This is your brain on a chip. This is your liver on a slide. This is your body in a supercomputer. Any questions?
It’s a bit more complicated than that, but recently scientists have provided a sneak preview of the future of biomedicine with a range of projects seeking to assemble virtual humans — or parts of them — on computers and “labs on a chip.” Someday, the descendants of these sophisticated new programs and devices could serve as our stand-ins for clinical tests on drugs, cosmetics and toxic compounds.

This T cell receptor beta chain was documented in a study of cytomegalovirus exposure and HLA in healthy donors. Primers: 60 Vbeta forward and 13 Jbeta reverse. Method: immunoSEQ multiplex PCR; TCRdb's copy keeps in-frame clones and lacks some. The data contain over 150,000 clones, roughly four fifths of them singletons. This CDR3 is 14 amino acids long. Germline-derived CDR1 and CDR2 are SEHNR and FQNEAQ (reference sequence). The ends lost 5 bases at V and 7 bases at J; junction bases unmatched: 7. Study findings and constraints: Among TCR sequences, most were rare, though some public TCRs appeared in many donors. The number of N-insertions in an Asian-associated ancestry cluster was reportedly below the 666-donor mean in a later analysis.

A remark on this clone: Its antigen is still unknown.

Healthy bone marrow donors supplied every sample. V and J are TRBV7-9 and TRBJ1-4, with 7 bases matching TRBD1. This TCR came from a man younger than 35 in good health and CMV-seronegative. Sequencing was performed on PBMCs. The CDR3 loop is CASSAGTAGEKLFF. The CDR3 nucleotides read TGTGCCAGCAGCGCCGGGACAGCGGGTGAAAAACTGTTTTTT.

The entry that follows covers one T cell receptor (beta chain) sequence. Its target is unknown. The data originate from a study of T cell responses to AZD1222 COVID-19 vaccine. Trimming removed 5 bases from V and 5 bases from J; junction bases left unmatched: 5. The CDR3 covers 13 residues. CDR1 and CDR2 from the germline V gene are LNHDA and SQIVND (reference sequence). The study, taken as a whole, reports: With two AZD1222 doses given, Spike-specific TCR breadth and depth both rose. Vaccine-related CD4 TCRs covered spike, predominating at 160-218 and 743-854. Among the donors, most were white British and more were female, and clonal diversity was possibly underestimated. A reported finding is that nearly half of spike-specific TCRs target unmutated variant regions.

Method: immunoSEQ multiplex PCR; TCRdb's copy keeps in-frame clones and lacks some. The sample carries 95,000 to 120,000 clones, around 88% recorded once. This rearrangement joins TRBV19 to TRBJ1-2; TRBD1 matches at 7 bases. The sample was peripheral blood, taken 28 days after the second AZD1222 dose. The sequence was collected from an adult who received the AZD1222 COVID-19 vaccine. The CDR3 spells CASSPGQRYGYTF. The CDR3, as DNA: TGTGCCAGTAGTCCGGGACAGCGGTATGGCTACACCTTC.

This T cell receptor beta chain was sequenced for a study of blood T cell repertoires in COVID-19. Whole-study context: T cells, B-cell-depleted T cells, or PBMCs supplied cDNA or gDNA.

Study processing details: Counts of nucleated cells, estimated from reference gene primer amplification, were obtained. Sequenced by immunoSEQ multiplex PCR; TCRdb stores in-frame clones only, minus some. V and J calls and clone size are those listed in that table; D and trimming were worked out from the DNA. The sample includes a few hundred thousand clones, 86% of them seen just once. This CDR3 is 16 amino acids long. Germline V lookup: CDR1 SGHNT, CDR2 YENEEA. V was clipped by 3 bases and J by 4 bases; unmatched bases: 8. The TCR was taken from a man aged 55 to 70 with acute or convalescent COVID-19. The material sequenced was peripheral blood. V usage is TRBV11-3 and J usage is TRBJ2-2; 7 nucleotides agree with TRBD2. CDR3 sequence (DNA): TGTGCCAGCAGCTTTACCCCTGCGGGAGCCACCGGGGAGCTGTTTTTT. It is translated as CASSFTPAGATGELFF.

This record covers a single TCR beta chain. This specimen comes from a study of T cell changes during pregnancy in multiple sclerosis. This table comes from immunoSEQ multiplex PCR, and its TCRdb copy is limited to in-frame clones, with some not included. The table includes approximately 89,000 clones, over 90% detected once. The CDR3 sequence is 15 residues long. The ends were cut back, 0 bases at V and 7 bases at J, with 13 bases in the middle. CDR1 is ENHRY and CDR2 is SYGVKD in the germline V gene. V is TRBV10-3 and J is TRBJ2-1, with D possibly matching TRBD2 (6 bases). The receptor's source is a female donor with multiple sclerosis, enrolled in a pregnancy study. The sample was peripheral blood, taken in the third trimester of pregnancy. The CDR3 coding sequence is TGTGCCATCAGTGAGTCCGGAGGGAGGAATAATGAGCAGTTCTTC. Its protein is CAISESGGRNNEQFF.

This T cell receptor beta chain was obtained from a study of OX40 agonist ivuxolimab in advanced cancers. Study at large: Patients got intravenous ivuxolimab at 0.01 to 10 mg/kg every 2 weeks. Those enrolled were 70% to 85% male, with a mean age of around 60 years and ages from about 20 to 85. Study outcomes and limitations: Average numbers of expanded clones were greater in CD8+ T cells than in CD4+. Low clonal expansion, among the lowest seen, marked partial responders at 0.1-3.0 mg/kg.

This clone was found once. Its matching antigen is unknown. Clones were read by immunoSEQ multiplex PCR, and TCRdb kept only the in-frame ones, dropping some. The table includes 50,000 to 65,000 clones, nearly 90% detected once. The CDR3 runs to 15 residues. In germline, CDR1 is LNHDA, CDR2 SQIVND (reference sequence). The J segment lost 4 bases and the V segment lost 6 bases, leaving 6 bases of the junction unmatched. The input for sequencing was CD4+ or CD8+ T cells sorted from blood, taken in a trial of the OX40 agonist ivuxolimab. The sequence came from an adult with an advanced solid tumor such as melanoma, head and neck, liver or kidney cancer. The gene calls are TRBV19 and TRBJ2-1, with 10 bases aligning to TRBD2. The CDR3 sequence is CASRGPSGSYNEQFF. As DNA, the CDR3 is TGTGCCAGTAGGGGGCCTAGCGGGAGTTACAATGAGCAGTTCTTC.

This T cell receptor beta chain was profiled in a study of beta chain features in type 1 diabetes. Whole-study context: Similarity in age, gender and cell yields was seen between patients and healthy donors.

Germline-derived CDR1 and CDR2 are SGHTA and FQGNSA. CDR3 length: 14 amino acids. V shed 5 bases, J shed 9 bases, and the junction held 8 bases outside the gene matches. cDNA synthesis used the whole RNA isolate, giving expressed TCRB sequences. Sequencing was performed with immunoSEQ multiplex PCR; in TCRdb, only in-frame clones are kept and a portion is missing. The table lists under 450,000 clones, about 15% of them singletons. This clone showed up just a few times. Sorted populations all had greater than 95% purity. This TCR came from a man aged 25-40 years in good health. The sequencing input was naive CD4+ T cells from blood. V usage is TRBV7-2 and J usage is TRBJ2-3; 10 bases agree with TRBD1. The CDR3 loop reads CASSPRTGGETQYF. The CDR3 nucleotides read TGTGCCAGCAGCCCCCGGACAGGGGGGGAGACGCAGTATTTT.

“I would predict that this century is going to be dominated by our ability to handle biomedical problems in a computational domain,” said Peter Coveney, director of the Centre for Computational Science at University College London.